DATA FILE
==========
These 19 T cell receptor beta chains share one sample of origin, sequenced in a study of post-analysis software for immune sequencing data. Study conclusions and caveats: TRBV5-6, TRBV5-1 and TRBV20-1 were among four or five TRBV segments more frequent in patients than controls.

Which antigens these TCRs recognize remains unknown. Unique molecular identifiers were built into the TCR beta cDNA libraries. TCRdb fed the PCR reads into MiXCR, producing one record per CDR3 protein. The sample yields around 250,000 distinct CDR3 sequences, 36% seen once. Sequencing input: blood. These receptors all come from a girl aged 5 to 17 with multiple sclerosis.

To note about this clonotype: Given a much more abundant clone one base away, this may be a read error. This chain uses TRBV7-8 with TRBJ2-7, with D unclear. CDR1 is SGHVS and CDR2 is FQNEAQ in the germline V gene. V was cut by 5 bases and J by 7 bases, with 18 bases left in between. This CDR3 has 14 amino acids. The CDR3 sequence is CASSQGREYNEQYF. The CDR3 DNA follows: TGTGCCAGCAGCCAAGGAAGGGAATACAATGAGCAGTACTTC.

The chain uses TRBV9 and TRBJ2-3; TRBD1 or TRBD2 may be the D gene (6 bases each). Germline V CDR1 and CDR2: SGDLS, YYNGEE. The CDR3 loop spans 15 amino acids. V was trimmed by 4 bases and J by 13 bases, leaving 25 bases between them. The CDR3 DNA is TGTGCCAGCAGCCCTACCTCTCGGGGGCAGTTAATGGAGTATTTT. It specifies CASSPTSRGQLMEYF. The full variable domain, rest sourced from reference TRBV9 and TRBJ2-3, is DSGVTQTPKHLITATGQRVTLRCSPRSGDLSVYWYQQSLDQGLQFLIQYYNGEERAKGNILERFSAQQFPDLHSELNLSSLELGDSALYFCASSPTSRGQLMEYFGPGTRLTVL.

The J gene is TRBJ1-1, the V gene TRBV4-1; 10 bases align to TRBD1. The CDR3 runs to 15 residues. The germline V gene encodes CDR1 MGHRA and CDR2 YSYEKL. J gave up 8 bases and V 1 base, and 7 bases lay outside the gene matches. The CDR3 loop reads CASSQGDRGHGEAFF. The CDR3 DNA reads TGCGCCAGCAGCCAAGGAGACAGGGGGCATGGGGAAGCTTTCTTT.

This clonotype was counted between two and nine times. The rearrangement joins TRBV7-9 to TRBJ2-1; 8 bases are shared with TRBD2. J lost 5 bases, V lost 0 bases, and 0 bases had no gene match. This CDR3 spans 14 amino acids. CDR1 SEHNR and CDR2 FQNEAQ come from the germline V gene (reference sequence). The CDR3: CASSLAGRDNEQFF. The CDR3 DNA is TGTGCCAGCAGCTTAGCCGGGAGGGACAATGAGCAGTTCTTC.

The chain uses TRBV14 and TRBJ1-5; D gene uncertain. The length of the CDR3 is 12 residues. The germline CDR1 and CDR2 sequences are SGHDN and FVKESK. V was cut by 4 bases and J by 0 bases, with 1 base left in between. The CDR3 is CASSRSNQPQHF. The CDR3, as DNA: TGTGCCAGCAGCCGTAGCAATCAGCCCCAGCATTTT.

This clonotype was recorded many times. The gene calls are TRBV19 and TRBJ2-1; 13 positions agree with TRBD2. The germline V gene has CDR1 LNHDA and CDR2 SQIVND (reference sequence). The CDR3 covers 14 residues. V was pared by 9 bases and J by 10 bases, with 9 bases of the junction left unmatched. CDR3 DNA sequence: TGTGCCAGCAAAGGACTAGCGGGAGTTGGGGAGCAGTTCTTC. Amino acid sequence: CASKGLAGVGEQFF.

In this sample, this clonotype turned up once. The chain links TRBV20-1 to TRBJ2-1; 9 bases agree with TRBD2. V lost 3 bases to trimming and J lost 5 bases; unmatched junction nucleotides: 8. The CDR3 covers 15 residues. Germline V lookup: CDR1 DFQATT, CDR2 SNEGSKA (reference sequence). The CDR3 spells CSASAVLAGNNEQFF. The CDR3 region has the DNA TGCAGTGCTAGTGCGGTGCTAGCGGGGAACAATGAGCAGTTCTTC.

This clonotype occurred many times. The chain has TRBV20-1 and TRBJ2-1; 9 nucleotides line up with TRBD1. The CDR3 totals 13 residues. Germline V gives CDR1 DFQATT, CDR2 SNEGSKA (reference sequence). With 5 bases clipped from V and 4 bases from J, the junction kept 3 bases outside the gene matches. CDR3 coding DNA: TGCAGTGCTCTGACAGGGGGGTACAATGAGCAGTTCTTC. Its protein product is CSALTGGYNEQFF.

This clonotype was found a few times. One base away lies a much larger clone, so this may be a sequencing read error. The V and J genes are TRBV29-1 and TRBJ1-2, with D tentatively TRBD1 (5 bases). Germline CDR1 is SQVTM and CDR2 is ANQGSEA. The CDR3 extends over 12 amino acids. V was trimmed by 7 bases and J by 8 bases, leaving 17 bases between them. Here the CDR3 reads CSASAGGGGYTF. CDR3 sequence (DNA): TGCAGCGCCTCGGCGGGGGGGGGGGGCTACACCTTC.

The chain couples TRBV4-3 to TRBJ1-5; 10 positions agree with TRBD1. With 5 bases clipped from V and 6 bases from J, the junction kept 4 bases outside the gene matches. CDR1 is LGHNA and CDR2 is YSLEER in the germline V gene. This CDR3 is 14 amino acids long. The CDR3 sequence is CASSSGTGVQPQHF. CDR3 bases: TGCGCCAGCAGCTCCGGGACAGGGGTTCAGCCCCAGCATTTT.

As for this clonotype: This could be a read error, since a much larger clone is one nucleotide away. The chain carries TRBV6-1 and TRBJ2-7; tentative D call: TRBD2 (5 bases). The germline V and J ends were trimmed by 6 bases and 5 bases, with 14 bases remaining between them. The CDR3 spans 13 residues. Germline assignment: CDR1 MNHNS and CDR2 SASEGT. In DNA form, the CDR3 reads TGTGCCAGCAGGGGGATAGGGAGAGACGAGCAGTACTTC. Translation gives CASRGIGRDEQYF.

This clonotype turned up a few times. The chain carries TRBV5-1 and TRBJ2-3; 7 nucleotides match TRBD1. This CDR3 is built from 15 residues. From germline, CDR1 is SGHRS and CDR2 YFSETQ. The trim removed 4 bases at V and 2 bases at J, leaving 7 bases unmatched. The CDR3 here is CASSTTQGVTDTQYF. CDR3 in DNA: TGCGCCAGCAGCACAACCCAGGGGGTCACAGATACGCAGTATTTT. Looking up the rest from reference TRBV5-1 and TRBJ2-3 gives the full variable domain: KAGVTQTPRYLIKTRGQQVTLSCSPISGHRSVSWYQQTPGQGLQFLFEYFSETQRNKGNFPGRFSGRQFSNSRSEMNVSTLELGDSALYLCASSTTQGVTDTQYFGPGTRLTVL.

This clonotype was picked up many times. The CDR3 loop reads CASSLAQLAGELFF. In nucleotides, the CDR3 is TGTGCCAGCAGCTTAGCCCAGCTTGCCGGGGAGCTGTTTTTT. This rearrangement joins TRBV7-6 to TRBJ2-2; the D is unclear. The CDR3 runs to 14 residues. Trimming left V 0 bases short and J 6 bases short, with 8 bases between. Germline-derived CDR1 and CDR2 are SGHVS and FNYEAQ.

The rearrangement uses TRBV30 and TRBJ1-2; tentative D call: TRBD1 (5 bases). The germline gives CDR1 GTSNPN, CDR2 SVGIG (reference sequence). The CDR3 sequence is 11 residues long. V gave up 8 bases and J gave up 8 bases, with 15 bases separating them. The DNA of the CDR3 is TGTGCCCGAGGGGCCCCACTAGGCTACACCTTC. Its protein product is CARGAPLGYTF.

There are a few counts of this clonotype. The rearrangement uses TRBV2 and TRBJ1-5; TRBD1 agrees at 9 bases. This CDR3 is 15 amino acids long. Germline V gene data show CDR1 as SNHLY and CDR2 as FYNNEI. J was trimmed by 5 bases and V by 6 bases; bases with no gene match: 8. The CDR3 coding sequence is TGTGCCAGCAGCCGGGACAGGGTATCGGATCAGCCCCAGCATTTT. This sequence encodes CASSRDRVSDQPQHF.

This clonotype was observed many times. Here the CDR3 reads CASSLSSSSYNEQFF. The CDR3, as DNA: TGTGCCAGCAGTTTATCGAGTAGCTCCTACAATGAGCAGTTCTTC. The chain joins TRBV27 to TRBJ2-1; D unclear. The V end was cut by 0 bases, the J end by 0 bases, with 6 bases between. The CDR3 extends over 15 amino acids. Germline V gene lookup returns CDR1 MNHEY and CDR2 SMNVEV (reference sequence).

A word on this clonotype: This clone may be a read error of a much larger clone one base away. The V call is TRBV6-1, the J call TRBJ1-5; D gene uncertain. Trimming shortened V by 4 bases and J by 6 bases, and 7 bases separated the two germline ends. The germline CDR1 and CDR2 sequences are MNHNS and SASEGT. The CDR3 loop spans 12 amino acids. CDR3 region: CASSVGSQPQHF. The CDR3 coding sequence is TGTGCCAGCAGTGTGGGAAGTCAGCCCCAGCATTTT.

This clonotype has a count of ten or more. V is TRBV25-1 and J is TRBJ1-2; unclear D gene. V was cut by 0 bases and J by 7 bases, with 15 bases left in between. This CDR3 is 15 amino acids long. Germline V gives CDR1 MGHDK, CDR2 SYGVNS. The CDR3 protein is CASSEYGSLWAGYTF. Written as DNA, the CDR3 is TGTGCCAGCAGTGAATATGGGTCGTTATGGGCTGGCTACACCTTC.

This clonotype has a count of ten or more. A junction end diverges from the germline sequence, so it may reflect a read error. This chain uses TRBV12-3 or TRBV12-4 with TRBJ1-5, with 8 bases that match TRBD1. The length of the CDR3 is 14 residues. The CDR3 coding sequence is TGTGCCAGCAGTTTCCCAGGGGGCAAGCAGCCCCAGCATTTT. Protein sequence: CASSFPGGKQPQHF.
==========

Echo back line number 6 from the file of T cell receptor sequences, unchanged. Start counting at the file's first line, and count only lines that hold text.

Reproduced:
This clonotype was counted between two and nine times. The rearrangement joins TRBV7-9 to TRBJ2-1; 8 bases are shared with TRBD2. J lost 5 bases, V lost 0 bases, and 0 bases had no gene match. This CDR3 spans 14 amino acids. CDR1 SEHNR and CDR2 FQNEAQ come from the germline V gene (reference sequence). The CDR3: CASSLAGRDNEQFF. The CDR3 DNA is TGTGCCAGCAGCTTAGCCGGGAGGGACAATGAGCAGTTCTTC.